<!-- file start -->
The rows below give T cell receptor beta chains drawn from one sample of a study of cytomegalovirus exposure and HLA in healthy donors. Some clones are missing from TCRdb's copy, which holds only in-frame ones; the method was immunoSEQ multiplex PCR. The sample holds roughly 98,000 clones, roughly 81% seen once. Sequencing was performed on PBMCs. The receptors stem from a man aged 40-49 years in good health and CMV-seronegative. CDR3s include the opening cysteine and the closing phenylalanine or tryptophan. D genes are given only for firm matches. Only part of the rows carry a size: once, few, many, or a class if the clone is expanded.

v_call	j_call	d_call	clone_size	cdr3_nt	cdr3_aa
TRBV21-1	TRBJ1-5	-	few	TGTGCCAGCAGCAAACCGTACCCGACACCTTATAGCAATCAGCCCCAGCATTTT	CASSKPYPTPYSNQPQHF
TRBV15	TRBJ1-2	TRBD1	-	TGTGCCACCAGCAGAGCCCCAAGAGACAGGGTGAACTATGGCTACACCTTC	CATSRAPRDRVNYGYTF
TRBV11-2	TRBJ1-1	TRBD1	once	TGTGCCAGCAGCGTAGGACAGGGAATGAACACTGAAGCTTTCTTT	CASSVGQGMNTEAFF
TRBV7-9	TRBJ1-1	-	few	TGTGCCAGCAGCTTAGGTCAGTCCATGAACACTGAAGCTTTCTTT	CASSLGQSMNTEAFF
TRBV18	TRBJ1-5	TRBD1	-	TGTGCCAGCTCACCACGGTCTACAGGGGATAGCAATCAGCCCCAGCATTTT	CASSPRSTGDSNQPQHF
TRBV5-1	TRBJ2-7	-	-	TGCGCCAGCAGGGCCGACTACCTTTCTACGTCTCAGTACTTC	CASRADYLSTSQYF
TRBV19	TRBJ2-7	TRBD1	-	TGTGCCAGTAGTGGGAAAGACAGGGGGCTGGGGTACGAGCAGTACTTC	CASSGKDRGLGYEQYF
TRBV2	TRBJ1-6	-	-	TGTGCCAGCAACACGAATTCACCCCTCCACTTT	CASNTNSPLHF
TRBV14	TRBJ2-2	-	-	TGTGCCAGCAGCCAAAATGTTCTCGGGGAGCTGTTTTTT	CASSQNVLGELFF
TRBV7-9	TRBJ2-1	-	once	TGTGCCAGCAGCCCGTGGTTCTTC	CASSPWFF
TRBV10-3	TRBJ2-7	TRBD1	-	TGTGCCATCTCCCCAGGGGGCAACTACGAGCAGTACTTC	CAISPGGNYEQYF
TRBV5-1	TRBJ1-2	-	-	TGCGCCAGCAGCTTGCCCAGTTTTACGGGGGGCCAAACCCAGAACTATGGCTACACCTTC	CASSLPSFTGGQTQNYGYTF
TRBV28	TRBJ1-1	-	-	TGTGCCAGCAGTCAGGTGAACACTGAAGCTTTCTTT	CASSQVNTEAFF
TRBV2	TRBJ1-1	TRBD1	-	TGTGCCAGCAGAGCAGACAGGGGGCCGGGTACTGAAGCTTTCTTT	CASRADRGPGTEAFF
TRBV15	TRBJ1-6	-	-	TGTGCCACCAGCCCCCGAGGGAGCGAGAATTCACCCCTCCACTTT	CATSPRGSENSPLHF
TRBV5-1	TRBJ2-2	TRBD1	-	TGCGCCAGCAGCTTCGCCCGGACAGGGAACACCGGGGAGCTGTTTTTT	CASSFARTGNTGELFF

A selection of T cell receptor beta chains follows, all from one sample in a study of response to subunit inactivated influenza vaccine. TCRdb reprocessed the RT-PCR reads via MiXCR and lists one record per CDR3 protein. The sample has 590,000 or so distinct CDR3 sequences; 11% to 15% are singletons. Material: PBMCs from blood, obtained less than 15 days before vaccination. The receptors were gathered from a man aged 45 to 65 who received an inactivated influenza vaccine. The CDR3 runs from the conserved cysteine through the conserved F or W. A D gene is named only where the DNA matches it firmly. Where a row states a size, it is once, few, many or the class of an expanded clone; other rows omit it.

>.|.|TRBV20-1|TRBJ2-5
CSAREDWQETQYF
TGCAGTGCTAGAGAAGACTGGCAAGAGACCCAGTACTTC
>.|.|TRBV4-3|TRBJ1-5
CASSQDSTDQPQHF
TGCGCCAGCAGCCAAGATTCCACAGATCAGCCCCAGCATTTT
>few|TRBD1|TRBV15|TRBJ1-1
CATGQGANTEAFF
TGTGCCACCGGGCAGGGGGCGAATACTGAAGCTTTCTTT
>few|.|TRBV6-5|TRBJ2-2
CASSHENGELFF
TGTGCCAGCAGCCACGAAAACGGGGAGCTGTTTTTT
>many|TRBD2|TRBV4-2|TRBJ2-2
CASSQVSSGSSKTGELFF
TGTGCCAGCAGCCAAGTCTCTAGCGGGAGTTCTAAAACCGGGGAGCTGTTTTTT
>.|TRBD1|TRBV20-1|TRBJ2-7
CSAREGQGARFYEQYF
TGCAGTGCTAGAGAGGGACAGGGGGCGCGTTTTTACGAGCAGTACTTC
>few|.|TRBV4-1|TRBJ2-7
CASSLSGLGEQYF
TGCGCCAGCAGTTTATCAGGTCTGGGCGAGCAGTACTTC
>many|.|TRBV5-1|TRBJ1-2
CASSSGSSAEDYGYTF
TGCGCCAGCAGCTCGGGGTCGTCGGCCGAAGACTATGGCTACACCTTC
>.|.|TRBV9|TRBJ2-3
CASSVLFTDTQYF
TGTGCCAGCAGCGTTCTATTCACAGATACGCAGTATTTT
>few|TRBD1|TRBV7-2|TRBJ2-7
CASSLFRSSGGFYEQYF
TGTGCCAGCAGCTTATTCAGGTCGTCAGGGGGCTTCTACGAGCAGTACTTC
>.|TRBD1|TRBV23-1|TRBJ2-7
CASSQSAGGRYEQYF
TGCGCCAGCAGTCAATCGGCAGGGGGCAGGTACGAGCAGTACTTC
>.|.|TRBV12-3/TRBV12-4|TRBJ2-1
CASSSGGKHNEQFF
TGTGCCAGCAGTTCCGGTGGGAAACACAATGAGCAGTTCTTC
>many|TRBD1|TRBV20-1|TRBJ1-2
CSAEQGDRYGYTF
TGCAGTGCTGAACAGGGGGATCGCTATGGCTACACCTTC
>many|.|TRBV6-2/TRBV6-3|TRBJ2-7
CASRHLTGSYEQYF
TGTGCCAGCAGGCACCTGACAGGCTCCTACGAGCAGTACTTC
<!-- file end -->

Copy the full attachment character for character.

The rows below give T cell receptor beta chains drawn from one sample of a study of cytomegalovirus exposure and HLA in healthy donors. Some clones are missing from TCRdb's copy, which holds only in-frame ones; the method was immunoSEQ multiplex PCR. The sample holds roughly 98,000 clones, roughly 81% seen once. Sequencing was performed on PBMCs. The receptors stem from a man aged 40-49 years in good health and CMV-seronegative. CDR3s include the opening cysteine and the closing phenylalanine or tryptophan. D genes are given only for firm matches. Only part of the rows carry a size: once, few, many, or a class if the clone is expanded.

v_call	j_call	d_call	clone_size	cdr3_nt	cdr3_aa
TRBV21-1	TRBJ1-5	-	few	TGTGCCAGCAGCAAACCGTACCCGACACCTTATAGCAATCAGCCCCAGCATTTT	CASSKPYPTPYSNQPQHF
TRBV15	TRBJ1-2	TRBD1	-	TGTGCCACCAGCAGAGCCCCAAGAGACAGGGTGAACTATGGCTACACCTTC	CATSRAPRDRVNYGYTF
TRBV11-2	TRBJ1-1	TRBD1	once	TGTGCCAGCAGCGTAGGACAGGGAATGAACACTGAAGCTTTCTTT	CASSVGQGMNTEAFF
TRBV7-9	TRBJ1-1	-	few	TGTGCCAGCAGCTTAGGTCAGTCCATGAACACTGAAGCTTTCTTT	CASSLGQSMNTEAFF
TRBV18	TRBJ1-5	TRBD1	-	TGTGCCAGCTCACCACGGTCTACAGGGGATAGCAATCAGCCCCAGCATTTT	CASSPRSTGDSNQPQHF
TRBV5-1	TRBJ2-7	-	-	TGCGCCAGCAGGGCCGACTACCTTTCTACGTCTCAGTACTTC	CASRADYLSTSQYF
TRBV19	TRBJ2-7	TRBD1	-	TGTGCCAGTAGTGGGAAAGACAGGGGGCTGGGGTACGAGCAGTACTTC	CASSGKDRGLGYEQYF
TRBV2	TRBJ1-6	-	-	TGTGCCAGCAACACGAATTCACCCCTCCACTTT	CASNTNSPLHF
TRBV14	TRBJ2-2	-	-	TGTGCCAGCAGCCAAAATGTTCTCGGGGAGCTGTTTTTT	CASSQNVLGELFF
TRBV7-9	TRBJ2-1	-	once	TGTGCCAGCAGCCCGTGGTTCTTC	CASSPWFF
TRBV10-3	TRBJ2-7	TRBD1	-	TGTGCCATCTCCCCAGGGGGCAACTACGAGCAGTACTTC	CAISPGGNYEQYF
TRBV5-1	TRBJ1-2	-	-	TGCGCCAGCAGCTTGCCCAGTTTTACGGGGGGCCAAACCCAGAACTATGGCTACACCTTC	CASSLPSFTGGQTQNYGYTF
TRBV28	TRBJ1-1	-	-	TGTGCCAGCAGTCAGGTGAACACTGAAGCTTTCTTT	CASSQVNTEAFF
TRBV2	TRBJ1-1	TRBD1	-	TGTGCCAGCAGAGCAGACAGGGGGCCGGGTACTGAAGCTTTCTTT	CASRADRGPGTEAFF
TRBV15	TRBJ1-6	-	-	TGTGCCACCAGCCCCCGAGGGAGCGAGAATTCACCCCTCCACTTT	CATSPRGSENSPLHF
TRBV5-1	TRBJ2-2	TRBD1	-	TGCGCCAGCAGCTTCGCCCGGACAGGGAACACCGGGGAGCTGTTTTTT	CASSFARTGNTGELFF

A selection of T cell receptor beta chains follows, all from one sample in a study of response to subunit inactivated influenza vaccine. TCRdb reprocessed the RT-PCR reads via MiXCR and lists one record per CDR3 protein. The sample has 590,000 or so distinct CDR3 sequences; 11% to 15% are singletons. Material: PBMCs from blood, obtained less than 15 days before vaccination. The receptors were gathered from a man aged 45 to 65 who received an inactivated influenza vaccine. The CDR3 runs from the conserved cysteine through the conserved F or W. A D gene is named only where the DNA matches it firmly. Where a row states a size, it is once, few, many or the class of an expanded clone; other rows omit it.

>.|.|TRBV20-1|TRBJ2-5
CSAREDWQETQYF
TGCAGTGCTAGAGAAGACTGGCAAGAGACCCAGTACTTC
>.|.|TRBV4-3|TRBJ1-5
CASSQDSTDQPQHF
TGCGCCAGCAGCCAAGATTCCACAGATCAGCCCCAGCATTTT
>few|TRBD1|TRBV15|TRBJ1-1
CATGQGANTEAFF
TGTGCCACCGGGCAGGGGGCGAATACTGAAGCTTTCTTT
>few|.|TRBV6-5|TRBJ2-2
CASSHENGELFF
TGTGCCAGCAGCCACGAAAACGGGGAGCTGTTTTTT
>many|TRBD2|TRBV4-2|TRBJ2-2
CASSQVSSGSSKTGELFF
TGTGCCAGCAGCCAAGTCTCTAGCGGGAGTTCTAAAACCGGGGAGCTGTTTTTT
>.|TRBD1|TRBV20-1|TRBJ2-7
CSAREGQGARFYEQYF
TGCAGTGCTAGAGAGGGACAGGGGGCGCGTTTTTACGAGCAGTACTTC
>few|.|TRBV4-1|TRBJ2-7
CASSLSGLGEQYF
TGCGCCAGCAGTTTATCAGGTCTGGGCGAGCAGTACTTC
>many|.|TRBV5-1|TRBJ1-2
CASSSGSSAEDYGYTF
TGCGCCAGCAGCTCGGGGTCGTCGGCCGAAGACTATGGCTACACCTTC
>.|.|TRBV9|TRBJ2-3
CASSVLFTDTQYF
TGTGCCAGCAGCGTTCTATTCACAGATACGCAGTATTTT
>few|TRBD1|TRBV7-2|TRBJ2-7
CASSLFRSSGGFYEQYF
TGTGCCAGCAGCTTATTCAGGTCGTCAGGGGGCTTCTACGAGCAGTACTTC
>.|TRBD1|TRBV23-1|TRBJ2-7
CASSQSAGGRYEQYF
TGCGCCAGCAGTCAATCGGCAGGGGGCAGGTACGAGCAGTACTTC
>.|.|TRBV12-3/TRBV12-4|TRBJ2-1
CASSSGGKHNEQFF
TGTGCCAGCAGTTCCGGTGGGAAACACAATGAGCAGTTCTTC
>many|TRBD1|TRBV20-1|TRBJ1-2
CSAEQGDRYGYTF
TGCAGTGCTGAACAGGGGGATCGCTATGGCTACACCTTC
>many|.|TRBV6-2/TRBV6-3|TRBJ2-7
CASRHLTGSYEQYF
TGTGCCAGCAGGCACCTGACAGGCTCCTACGAGCAGTACTTC